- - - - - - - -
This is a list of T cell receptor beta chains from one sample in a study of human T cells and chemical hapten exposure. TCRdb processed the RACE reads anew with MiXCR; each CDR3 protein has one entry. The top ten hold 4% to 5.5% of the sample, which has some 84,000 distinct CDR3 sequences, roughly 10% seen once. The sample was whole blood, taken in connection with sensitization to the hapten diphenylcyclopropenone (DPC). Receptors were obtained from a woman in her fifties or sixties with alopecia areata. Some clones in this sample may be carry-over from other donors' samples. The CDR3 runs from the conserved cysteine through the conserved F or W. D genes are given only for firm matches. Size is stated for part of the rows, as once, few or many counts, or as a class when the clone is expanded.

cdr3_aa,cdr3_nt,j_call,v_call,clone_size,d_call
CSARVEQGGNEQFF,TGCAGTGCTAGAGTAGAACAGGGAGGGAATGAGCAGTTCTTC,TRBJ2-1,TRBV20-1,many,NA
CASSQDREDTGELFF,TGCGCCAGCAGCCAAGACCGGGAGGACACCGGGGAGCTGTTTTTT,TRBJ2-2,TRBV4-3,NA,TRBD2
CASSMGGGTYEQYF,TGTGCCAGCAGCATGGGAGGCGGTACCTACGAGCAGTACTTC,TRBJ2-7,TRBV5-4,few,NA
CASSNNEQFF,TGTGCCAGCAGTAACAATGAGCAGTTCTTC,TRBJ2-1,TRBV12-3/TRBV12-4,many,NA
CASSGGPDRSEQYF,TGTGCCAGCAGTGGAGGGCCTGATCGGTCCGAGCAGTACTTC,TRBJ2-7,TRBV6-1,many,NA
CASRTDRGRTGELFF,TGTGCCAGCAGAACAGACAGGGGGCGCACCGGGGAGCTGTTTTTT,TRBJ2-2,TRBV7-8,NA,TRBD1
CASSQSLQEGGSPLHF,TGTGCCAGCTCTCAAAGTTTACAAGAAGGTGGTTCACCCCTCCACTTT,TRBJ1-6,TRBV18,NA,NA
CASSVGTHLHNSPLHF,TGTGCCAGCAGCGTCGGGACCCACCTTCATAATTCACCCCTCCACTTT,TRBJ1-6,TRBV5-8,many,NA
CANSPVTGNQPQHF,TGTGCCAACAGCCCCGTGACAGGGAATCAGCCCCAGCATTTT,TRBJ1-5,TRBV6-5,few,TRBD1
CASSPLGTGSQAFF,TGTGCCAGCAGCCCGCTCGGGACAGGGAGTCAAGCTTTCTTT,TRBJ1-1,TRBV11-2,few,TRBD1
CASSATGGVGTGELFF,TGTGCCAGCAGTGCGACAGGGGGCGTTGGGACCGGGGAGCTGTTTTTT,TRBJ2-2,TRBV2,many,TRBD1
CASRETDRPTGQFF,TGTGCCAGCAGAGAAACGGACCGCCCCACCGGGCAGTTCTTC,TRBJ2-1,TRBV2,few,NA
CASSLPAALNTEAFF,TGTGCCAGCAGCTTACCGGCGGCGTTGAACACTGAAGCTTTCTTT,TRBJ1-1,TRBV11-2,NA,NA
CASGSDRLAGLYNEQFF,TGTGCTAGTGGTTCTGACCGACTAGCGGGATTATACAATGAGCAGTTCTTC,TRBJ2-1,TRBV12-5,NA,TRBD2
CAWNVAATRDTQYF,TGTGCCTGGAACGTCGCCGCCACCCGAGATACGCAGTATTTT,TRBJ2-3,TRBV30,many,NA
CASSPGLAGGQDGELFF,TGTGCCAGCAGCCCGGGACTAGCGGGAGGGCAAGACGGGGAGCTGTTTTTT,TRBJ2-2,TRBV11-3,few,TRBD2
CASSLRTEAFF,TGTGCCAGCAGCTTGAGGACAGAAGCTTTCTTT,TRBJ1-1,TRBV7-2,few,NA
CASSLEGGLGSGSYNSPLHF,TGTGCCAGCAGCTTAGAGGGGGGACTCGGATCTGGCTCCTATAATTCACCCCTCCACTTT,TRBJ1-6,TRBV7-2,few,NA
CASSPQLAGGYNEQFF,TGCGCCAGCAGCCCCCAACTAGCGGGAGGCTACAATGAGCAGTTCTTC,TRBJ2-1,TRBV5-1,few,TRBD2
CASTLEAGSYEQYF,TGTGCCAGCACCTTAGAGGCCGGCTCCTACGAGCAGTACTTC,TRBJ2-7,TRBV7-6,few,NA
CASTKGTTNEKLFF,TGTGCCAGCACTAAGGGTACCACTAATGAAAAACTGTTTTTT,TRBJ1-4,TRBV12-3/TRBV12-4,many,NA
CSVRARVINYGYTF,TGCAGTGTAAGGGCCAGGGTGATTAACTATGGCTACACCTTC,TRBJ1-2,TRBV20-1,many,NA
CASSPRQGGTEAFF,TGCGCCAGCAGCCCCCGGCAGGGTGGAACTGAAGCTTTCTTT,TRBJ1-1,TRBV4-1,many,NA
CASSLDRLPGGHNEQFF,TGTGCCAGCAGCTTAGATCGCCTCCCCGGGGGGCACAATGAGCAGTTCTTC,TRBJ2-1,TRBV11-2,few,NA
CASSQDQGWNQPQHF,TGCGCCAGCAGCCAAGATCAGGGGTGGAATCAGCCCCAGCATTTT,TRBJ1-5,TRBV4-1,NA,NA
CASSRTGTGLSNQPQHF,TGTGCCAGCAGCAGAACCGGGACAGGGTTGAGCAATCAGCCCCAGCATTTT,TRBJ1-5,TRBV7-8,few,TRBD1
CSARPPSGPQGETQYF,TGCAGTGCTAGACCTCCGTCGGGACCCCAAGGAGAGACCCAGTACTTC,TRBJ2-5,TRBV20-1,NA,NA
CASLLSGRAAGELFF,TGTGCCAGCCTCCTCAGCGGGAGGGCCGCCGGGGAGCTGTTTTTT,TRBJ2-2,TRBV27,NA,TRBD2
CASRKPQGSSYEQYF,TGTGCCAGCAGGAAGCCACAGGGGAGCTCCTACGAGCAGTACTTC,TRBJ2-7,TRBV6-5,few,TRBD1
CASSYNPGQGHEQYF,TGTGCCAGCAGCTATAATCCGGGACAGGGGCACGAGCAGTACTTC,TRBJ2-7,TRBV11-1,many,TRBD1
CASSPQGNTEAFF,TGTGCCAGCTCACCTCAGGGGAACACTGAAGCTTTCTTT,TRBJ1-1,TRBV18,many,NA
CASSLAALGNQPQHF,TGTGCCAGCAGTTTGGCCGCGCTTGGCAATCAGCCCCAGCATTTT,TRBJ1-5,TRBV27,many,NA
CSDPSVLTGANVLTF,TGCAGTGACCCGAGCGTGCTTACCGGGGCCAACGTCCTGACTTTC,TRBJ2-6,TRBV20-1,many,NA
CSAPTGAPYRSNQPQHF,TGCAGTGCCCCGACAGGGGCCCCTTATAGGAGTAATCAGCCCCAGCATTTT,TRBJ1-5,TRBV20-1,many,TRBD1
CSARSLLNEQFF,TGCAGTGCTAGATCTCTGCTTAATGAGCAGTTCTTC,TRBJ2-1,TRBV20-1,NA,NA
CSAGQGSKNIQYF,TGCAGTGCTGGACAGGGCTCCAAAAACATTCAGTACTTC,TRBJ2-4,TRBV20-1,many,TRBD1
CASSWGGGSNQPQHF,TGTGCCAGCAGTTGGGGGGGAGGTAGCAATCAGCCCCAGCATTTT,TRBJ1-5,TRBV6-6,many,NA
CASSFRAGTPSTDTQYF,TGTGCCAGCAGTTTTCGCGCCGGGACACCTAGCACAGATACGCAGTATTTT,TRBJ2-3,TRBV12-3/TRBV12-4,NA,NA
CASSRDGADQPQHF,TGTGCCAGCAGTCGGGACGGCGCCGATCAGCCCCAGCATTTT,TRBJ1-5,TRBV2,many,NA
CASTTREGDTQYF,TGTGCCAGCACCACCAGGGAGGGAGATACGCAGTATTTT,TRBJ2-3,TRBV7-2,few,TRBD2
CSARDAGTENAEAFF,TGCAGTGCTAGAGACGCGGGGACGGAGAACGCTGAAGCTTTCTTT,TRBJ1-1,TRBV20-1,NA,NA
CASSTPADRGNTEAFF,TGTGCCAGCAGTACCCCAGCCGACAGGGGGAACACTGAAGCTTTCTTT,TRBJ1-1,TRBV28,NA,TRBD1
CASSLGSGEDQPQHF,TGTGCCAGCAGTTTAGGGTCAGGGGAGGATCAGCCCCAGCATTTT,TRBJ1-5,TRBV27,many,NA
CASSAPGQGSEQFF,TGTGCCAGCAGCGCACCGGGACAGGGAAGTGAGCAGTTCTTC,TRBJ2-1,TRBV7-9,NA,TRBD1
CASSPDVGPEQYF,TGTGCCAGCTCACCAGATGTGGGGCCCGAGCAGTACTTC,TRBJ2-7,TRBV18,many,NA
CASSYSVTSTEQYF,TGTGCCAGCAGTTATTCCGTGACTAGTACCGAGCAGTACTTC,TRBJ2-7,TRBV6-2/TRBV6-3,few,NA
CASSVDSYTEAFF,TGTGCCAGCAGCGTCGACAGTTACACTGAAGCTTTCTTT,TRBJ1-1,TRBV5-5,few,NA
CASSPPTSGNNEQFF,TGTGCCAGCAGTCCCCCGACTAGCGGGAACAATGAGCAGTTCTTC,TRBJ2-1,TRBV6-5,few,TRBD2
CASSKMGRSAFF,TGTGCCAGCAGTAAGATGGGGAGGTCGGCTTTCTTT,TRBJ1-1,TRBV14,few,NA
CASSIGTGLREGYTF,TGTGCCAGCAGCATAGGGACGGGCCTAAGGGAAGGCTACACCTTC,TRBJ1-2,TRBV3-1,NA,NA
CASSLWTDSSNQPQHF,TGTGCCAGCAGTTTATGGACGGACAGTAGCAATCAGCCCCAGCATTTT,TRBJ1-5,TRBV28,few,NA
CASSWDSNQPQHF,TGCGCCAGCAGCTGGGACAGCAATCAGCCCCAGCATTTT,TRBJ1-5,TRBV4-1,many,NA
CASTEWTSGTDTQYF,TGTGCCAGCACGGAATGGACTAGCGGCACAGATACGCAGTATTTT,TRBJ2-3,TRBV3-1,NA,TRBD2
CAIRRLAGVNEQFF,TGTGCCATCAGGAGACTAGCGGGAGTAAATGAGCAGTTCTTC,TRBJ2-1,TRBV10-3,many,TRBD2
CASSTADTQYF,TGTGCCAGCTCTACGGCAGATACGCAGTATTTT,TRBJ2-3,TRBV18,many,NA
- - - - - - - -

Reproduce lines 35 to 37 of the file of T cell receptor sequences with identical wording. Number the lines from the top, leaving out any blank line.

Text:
CSDPSVLTGANVLTF,TGCAGTGACCCGAGCGTGCTTACCGGGGCCAACGTCCTGACTTTC,TRBJ2-6,TRBV20-1,many,NA
CSAPTGAPYRSNQPQHF,TGCAGTGCCCCGACAGGGGCCCCTTATAGGAGTAATCAGCCCCAGCATTTT,TRBJ1-5,TRBV20-1,many,TRBD1
CSARSLLNEQFF,TGCAGTGCTAGATCTCTGCTTAATGAGCAGTTCTTC,TRBJ2-1,TRBV20-1,NA,NA